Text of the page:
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March 22, 2024

What You Need to Know About Internal Radiation for Prostate Cancer

What You Need to Know About Internal Radiation for Prostate Cancer

Men with prostate cancer have several treatment options, one of which is radiation therapy. This type of treatment is common for prostate cancer because it effectively targets cancer cells while minimizing damage to the surrounding healthy cells of the prostate and other nearby organs. Radiation therapy can eliminate the need to surgically remove the prostate, which comes with more severe side effects for most men compared to radiation therapy.

There are two types of radiation therapy used to treat prostate cancer. The first type is external beam radiation therapy, which involves directing radiation from a machine outside the body toward the affected area. The second type is internal radiation therapy (commonly called brachytherapy), in which radioactive material is implanted in the prostate to deliver the radiotherapy. Some prostate cancer patients may receive both internal and external radiation therapy, especially if they have a higher risk of cancer spreading outside of the prostate.

Why Brachytherapy is Effective in Treating Prostate Cancer

Brachytherapy is most often performed instead of surgery for early-stage patients whose cancer is slow-growing. Some men may receive brachytherapy as their primary treatment. For men with more advanced prostate cancer, brachytherapy may be combined with other treatments.


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Brachytherapy treatments include placing radiation in the prostate so that it can directly target cancer cells, minimizing the impact on nearby healthy tissues. This approach produces fewer side effects compared to other types of treatment, including surgery. However, if cancer has spread beyond the prostate, internal radiation therapy is less likely to be a part of the treatment plan.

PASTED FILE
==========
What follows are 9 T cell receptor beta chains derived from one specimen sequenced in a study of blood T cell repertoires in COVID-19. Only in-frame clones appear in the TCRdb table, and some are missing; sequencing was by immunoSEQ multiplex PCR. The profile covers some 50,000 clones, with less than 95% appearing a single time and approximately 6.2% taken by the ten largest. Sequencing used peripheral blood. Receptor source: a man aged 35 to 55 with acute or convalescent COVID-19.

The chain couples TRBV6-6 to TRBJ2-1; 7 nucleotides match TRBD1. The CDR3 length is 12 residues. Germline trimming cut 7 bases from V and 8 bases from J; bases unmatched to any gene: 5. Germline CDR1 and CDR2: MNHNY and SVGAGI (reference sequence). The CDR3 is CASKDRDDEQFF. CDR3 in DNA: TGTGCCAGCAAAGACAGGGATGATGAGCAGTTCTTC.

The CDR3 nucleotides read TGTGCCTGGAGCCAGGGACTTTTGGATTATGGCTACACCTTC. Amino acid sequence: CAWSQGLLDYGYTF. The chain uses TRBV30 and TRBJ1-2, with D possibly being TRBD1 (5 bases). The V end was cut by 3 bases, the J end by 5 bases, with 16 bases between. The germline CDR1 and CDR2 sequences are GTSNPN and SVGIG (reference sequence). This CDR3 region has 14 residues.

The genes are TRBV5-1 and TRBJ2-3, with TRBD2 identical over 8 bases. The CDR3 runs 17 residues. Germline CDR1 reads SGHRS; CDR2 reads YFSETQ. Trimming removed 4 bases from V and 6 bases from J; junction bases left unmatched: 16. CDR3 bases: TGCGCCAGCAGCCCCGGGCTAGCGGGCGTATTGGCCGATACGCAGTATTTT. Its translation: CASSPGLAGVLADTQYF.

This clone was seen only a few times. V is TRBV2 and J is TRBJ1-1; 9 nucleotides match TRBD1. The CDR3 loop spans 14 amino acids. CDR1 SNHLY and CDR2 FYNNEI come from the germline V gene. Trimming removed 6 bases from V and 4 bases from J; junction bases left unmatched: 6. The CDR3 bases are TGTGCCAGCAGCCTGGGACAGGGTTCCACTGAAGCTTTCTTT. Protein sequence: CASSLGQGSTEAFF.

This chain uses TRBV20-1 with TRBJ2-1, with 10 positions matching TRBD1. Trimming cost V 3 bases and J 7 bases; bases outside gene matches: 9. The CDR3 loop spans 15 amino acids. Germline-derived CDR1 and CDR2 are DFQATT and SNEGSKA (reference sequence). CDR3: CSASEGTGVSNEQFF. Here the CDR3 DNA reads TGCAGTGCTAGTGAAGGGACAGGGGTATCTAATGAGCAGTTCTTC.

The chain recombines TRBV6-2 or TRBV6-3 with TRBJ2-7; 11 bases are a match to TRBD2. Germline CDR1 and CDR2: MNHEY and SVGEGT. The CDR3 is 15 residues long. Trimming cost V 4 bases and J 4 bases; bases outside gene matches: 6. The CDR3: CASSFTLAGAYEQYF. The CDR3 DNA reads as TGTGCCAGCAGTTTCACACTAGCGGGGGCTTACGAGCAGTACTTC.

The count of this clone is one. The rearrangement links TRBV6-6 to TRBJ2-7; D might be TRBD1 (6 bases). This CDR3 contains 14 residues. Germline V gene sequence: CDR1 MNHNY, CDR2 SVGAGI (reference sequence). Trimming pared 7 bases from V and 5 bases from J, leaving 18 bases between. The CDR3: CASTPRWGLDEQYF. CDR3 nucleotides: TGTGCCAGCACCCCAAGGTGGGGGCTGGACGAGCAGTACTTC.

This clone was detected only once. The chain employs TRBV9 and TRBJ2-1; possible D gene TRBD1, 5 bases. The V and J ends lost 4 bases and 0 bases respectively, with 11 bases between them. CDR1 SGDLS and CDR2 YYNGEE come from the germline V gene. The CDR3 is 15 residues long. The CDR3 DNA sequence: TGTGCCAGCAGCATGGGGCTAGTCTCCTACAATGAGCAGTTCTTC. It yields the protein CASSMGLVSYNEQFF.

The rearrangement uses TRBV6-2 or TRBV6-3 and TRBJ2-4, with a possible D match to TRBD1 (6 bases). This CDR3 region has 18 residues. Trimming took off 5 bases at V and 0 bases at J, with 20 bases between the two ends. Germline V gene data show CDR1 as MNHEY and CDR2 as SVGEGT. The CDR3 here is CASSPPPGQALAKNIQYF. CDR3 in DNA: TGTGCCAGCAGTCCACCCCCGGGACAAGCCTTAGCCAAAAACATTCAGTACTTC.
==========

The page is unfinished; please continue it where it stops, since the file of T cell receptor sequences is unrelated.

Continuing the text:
Types of Brachytherapy for Prostate Cancer

Radiation oncologists use three types of brachytherapy to treat prostate cancer – two of them temporarily place radioactive material in the prostate and another with permanent placement.

High Dose-Rate (HDR) Brachytherapy

High dose-rate (HDR) brachytherapy delivers concentrated doses of radiation within a short time through radioactive pellets placed in catheters inserted temporarily in the body. The sessions can last between 10 and 20 minutes each and be scheduled twice daily for up to five days or once weekly for up to five weeks. The period in which the radioactive material remains in your body is called the “dwell time.” A longer dwell time delivers the maximum amount of radiation to the cancer cells without damaging other organs, such as the rectum, bladder, or urethra.

The radiation oncologist uses computed tomography (CT) scans and magnetic resonance imaging (MRI) to determine where to place the catheters and the radioactive pellets. After each session, the radioactive material is removed. The catheters may be left in until all of the treatment sessions are complete. HDR brachytherapy is generally an outpatient procedure.

Low Dose-Rate (LDR) Brachytherapy

Temporary LDR Prostate Brachytherapy

Low-dose brachytherapy uses a lower dose of radioactive material over a more extended period of time. Catheters are placed so that the radiation can be inserted and delivered into the prostate several times over several days. This type of brachytherapy may require you to remain in the hospital for the duration of treatments. The radiation oncologist will remove the radiation source and the device used to hold the radiation in place after you finish treatment.